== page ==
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How to Weigh the Benefits of In-Person and Remote Work

Anyone who wishes to do remote work must be in the office for a minimum (and I mean *minimum*) of 40 hours per week or depart Tesla.

If you don't show up, we will assume you have resigned.

Elon Musk sent these words in two separate emails to his company at the beginning of the summer. His message is clear: I want you in the office. Now. 

His words might seem harsh, but they’re not surprising. They reveal the tension between what employers want for their businesses and what employees want for their lives. It’s not a new conversation. But it’s one you might be navigating for the first time.

In some industries, the nature of the work makes the way forward obvious. Surgeons and factory workers won’t have the same expectations for remote work as marketers or managers. If you lead knowledge workers, it’s more complicated.

The best place to start is to weigh the benefits of both in-person and remote work.

Benefits of In-Person Work

In-person work was once the way of the world. And it came with several benefits.

Benefit 1: Collaboration

Something happens when you get people into the same room to solve a problem. Virtual attempts to recreate the synergy of white-boarding aren’t the same. There’s more energy when we’re in person. And the result is better ideas.

Benefit 2: Innovation and Teamwork

This benefit follows the first. Innovation happens in those problem-solving meetings. But it also happens in the cracks, in between formal meetings. It happens at water coolers and in side conversations. Those exchanges don’t happen as naturally in virtual environments.

Benefit 3: Culture Building

Relational equity is more naturally built in person. This is what carried our team during the first months of lockdown. We knew and trusted each other. We relied on preexisting relationships to sustain our culture. Expanding a team remotely is more difficult, because values are caught, not taught. Getting the work done is not the same as creating cohesion.

Benefit 4: Facilitation of Hard Conversations

Part of leadership is having hard conversations. You have to deliver bad news. You have to coach up. The more personal those conversations can be, the better. It’s easier to pick up on subtle cues in person. 

Benefits of Remote Work

For all the benefits of in-person work, remote work has benefits, too. 

Benefit 1: Focus

Being in the office can be distracting. When I need to finish asynchronous work, I work from my home office. No one interrupts me. I have more control over my environment. It’s easier to be more productive and power through my tasks.

Benefit 2: Communication of Trust

Refusing to allow for remote work communicates “I don’t trust you.” It says, “Unless I see you, I don’t know you’re getting work done.” But how do you know your team is being productive when they are in the office? Hiring people you trust means you don’t need to look over their shoulder. 

Benefit 3: Returned Resources

Eliminating the commute is no small victory. Commutes consume hours in our day. They’re stressful. And, as we’ve been well aware of this summer, gas is expensive. In that hour before or after work, your team can play with their kids, exercise, meal prep, read, go to the doctor. It improves the quality of their lives and makes for more satisfied employees.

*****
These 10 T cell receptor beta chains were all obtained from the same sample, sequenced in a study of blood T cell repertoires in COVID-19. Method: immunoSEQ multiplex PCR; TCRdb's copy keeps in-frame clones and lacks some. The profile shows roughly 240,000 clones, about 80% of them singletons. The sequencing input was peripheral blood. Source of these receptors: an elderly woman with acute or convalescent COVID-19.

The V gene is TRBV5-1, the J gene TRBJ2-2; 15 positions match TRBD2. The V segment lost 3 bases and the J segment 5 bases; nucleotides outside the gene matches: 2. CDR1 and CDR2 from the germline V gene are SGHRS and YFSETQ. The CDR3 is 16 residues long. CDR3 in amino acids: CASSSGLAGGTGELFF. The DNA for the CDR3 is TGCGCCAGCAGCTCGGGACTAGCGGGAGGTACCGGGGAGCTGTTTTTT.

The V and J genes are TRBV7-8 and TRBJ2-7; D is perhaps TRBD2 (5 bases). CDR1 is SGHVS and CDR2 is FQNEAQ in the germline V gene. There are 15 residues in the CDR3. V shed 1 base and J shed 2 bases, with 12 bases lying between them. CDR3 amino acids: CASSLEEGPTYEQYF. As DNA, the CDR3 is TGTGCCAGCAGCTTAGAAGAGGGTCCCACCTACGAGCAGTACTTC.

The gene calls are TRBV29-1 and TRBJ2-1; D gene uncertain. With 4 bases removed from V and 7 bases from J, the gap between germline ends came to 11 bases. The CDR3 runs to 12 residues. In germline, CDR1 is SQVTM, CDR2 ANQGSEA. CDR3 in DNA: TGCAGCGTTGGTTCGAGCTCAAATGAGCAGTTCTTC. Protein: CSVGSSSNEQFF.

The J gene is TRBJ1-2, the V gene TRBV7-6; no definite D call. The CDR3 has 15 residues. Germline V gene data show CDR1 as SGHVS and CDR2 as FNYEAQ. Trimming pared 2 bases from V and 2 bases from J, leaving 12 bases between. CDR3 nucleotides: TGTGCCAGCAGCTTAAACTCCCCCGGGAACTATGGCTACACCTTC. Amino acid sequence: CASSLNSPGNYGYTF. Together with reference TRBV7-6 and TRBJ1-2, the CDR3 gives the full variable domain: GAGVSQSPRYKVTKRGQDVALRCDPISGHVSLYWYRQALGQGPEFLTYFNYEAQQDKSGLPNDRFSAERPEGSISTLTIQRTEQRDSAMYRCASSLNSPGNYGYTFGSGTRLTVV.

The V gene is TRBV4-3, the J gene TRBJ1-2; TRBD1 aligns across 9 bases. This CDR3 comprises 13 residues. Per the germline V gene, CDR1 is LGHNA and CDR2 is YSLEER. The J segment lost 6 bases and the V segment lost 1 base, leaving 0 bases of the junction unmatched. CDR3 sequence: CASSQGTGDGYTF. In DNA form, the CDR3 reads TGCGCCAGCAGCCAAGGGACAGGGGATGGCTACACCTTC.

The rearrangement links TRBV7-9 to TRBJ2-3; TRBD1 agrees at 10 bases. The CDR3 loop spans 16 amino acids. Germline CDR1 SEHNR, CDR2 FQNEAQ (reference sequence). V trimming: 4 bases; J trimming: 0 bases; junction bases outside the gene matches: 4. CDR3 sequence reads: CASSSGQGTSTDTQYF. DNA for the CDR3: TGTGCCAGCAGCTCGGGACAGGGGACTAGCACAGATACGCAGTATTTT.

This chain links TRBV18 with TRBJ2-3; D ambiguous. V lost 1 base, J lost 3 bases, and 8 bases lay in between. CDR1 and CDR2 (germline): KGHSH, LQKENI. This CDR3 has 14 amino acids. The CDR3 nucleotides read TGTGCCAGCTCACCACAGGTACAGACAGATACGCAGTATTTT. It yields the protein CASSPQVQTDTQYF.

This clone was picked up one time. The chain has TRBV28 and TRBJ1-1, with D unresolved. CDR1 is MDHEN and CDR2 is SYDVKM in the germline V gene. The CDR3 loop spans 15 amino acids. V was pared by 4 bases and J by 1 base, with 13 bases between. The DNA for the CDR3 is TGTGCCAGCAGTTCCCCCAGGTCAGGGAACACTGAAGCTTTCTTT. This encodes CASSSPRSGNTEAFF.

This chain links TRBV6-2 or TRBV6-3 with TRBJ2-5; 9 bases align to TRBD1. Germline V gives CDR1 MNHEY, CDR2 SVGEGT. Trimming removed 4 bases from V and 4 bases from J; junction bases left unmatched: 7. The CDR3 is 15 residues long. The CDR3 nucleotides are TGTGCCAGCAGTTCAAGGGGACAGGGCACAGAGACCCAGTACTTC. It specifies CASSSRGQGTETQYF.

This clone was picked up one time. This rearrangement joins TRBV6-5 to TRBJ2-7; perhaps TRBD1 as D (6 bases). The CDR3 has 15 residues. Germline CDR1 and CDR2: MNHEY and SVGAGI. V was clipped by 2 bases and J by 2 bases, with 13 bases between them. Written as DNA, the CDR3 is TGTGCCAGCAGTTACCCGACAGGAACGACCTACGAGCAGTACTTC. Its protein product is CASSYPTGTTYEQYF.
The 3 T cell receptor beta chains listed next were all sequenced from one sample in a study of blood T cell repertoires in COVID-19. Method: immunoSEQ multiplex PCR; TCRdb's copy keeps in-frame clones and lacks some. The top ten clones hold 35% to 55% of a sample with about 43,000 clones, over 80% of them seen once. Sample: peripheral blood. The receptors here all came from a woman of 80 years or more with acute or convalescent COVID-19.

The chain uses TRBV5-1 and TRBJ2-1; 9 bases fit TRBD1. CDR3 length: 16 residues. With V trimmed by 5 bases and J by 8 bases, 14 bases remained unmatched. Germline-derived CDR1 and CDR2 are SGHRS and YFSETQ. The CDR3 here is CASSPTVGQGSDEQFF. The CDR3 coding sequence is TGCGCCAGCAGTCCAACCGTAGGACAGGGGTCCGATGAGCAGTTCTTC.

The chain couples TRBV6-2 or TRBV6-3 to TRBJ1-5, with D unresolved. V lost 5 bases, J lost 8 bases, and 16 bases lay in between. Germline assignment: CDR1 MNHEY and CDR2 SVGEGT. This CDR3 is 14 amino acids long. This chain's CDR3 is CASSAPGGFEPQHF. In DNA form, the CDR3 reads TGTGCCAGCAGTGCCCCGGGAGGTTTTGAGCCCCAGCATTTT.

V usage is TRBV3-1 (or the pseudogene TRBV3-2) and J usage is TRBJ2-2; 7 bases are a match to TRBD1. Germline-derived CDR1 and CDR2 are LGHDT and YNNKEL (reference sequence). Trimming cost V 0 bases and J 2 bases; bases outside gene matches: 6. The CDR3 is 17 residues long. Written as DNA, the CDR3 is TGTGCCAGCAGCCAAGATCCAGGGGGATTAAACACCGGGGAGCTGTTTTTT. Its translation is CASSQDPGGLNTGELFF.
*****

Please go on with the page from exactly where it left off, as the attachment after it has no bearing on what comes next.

Benefit 4: Productivity of Virtual Meetings

Virtual meetings can be more efficient than in-person meetings. Especially if the meeting is more transactional or informative, virtual meetings seem to lend themselves to productivity. They’re not the best space for creativity, but they’re incredibly effective for routine communication.

Our team didn’t want to lose out on the benefits of either in-person or remote work, so we chose a third way.

The Third Way: Hybrid Work

Full Focus has been a hybrid company even before the pandemic began. It’s our “both/and” answer. And our Company Ideal Week has made it possible.

Our company’s Ideal Week provides guidance for our team about our expectations. On Mondays, each of our teams holds their weekly focus meetings in the office, so our whole team is in the same space. For creative or problem-solving meetings, we also ask people to attend in person. 

But we’ve also created “flex Wednesdays.” They’re meeting-free, and they’re set aside for asynchronous work. There’s no need for people to be in the office, or even work normal hours. Instead, we give our team the flexibility to work the hours they want to, as long as they deliver results.

Most of our team ends up in the office one to two days each week. Executives and directors are often around even more. We collaborate and innovate. We create culture and have hard conversations. The rest of the week, we let our team focus and skip the commute. We have highly productive meetings. And we communicate to our team that we trust them.

Hybrid work might not work for every company, but it’s worth your time to give it a try.

Disclosure of Material Connection: Some of the links in the post above are “affiliate links.” This means if you click on the link and purchase the item, we will receive an affiliate commission. Regardless, we only recommend products or services we use and believe will add value to our readers. We are disclosing this in accordance with the Federal Trade Commission’s 16 CFR, Part 255: “Guides Concerning the Use of Endorsements and Testimonials in Advertising.

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